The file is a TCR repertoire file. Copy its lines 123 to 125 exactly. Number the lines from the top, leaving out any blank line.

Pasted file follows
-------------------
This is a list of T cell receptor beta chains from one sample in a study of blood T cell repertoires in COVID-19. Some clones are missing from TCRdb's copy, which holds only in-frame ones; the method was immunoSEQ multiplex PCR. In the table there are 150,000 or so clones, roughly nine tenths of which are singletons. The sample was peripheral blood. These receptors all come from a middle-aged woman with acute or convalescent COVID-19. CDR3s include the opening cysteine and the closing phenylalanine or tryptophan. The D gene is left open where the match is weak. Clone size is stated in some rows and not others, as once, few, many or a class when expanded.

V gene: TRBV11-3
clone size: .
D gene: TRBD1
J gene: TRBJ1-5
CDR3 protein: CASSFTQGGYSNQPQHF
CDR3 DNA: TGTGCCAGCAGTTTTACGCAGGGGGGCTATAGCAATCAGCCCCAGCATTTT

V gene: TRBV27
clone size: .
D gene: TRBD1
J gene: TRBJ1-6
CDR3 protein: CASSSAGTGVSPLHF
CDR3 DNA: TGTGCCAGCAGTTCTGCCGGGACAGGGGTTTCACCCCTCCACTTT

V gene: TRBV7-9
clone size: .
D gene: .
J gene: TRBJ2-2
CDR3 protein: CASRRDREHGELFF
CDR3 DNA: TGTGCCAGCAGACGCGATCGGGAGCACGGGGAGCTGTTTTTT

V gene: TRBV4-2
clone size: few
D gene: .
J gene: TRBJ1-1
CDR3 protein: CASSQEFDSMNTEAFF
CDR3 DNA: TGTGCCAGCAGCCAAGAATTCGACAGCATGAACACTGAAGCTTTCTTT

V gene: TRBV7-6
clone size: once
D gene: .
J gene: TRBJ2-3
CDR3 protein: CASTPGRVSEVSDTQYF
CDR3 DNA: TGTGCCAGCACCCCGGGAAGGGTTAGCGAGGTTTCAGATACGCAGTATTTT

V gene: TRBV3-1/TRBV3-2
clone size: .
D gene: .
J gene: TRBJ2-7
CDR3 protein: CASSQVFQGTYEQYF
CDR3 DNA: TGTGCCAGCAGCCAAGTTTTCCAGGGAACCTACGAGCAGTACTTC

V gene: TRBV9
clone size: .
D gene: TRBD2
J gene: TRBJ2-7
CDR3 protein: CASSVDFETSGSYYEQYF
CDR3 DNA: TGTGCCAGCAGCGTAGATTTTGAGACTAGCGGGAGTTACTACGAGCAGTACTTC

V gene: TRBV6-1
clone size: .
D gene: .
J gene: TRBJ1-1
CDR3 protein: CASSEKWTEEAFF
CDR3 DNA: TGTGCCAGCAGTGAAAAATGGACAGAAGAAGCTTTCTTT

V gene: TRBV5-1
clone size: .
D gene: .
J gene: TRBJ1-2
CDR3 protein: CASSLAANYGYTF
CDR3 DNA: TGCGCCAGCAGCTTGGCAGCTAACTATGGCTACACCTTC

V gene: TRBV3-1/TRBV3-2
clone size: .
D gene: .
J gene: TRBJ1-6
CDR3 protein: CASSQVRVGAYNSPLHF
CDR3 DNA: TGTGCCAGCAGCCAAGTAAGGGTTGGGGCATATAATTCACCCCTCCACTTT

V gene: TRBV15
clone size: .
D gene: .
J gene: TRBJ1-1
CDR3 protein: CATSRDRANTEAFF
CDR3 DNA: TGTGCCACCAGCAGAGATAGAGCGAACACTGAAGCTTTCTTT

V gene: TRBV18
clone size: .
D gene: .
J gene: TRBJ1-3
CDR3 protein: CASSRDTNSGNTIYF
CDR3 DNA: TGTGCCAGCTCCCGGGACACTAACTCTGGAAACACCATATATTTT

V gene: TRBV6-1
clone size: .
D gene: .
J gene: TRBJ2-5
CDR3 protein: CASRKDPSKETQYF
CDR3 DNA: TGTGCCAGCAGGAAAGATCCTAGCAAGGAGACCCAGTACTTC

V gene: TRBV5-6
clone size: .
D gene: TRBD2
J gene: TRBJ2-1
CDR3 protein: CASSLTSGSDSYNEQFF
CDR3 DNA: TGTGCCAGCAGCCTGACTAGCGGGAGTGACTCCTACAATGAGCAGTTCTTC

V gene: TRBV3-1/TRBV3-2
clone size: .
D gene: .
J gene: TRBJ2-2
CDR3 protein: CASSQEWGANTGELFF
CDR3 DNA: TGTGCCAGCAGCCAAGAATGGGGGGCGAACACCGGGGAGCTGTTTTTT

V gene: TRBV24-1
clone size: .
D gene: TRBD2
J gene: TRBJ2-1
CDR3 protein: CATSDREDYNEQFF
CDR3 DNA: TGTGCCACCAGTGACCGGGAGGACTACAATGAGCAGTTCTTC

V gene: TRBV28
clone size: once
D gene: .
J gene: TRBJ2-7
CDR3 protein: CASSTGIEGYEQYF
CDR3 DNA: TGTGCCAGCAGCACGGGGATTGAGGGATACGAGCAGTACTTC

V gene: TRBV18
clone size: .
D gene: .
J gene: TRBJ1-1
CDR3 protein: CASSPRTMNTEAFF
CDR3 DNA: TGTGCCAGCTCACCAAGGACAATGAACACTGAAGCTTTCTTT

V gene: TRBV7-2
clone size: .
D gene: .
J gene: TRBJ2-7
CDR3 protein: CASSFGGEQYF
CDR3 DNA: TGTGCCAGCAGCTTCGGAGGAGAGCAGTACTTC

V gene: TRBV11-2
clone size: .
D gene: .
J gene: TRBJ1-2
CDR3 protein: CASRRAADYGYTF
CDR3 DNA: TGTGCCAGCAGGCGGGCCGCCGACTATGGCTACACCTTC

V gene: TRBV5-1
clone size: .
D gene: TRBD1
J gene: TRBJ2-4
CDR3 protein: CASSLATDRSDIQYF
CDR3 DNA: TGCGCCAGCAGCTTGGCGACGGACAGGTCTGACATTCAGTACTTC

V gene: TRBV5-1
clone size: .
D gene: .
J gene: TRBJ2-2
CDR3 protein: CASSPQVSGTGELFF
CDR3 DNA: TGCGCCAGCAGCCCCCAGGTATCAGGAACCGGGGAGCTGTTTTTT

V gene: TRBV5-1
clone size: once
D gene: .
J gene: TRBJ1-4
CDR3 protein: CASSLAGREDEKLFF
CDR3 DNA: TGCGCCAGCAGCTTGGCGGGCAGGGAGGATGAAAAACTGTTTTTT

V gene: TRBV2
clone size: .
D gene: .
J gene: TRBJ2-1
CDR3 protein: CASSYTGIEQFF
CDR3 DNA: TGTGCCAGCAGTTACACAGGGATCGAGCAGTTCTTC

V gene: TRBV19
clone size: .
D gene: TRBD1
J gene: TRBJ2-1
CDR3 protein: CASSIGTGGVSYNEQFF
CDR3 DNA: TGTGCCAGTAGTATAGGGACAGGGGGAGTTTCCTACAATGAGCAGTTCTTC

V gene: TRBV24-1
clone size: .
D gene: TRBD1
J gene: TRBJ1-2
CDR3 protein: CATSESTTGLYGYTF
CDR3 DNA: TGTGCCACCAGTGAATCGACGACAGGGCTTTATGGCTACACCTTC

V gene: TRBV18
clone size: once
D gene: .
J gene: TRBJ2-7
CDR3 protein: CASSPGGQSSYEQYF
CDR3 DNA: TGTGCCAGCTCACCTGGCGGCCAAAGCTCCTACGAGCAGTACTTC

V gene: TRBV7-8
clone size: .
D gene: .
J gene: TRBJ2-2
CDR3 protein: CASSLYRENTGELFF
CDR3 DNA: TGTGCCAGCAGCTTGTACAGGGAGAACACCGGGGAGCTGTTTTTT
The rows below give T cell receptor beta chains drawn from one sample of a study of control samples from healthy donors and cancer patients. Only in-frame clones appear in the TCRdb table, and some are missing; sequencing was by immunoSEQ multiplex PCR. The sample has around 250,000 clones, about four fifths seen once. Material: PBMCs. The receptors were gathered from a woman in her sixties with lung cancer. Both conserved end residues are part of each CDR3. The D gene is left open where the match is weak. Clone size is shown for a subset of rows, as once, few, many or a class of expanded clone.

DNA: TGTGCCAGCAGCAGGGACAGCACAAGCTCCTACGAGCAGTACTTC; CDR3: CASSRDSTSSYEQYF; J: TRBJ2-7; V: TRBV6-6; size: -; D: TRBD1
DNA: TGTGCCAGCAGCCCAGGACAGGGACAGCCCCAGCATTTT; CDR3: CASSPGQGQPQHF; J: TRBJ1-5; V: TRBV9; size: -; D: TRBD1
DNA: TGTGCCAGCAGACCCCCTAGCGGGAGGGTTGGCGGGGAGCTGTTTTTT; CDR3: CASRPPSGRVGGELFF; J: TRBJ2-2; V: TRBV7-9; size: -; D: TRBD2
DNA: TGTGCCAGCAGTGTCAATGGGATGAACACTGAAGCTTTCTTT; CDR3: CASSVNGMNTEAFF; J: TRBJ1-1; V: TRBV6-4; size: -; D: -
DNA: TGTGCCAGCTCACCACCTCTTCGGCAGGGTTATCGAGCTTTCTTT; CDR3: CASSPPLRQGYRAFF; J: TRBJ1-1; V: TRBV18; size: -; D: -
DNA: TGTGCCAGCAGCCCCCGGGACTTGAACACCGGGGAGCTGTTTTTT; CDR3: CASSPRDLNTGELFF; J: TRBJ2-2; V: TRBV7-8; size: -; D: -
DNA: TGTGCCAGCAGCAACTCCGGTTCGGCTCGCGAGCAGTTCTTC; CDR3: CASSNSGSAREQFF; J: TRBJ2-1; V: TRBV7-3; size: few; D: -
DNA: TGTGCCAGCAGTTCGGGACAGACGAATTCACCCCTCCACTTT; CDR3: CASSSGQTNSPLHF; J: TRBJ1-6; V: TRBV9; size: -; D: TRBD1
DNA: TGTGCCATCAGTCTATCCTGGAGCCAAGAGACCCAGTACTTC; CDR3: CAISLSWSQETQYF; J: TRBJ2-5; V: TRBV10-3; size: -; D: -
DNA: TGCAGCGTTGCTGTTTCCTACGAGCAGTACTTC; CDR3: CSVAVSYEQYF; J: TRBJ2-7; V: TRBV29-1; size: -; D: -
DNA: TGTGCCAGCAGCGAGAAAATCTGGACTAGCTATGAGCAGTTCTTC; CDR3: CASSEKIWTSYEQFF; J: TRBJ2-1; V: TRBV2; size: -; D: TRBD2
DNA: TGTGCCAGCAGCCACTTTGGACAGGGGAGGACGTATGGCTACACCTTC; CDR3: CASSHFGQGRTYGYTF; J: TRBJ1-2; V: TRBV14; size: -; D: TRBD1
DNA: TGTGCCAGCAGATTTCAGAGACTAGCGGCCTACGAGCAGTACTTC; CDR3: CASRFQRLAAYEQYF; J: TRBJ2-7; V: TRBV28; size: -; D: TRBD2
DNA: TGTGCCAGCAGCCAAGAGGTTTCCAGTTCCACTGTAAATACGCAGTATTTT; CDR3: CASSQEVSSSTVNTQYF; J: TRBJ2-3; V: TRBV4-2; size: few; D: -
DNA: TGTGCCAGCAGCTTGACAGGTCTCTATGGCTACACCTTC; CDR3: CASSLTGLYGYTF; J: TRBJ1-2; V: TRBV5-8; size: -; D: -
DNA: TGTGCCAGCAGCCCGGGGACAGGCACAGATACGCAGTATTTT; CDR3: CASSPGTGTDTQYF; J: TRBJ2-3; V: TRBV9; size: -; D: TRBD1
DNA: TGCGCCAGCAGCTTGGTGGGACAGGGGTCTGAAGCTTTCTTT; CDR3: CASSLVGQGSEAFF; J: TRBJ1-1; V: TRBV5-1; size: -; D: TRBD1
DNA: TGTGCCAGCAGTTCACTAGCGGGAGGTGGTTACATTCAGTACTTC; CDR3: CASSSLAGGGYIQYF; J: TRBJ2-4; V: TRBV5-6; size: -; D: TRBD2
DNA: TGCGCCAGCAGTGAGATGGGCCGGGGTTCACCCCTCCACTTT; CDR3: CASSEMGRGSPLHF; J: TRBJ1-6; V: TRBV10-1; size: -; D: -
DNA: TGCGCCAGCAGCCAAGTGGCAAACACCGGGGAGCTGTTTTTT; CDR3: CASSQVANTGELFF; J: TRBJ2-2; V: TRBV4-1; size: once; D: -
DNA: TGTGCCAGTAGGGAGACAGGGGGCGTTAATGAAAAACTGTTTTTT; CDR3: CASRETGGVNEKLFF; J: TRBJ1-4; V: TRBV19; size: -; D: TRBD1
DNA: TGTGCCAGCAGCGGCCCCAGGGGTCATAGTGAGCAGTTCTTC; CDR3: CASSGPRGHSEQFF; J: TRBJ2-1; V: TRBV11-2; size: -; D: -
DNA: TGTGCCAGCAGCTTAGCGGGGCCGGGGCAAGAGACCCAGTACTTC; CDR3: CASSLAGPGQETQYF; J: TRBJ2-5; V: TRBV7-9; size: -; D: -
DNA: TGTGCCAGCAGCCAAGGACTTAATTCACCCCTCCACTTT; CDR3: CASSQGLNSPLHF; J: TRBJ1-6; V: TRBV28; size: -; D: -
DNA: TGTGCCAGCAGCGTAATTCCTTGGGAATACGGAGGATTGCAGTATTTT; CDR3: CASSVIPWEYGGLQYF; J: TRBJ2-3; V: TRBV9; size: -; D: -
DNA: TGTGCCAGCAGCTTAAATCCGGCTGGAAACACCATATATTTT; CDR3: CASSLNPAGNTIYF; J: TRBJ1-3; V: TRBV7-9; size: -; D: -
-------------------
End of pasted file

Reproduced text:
clone size: .
D gene: TRBD1
J gene: TRBJ2-4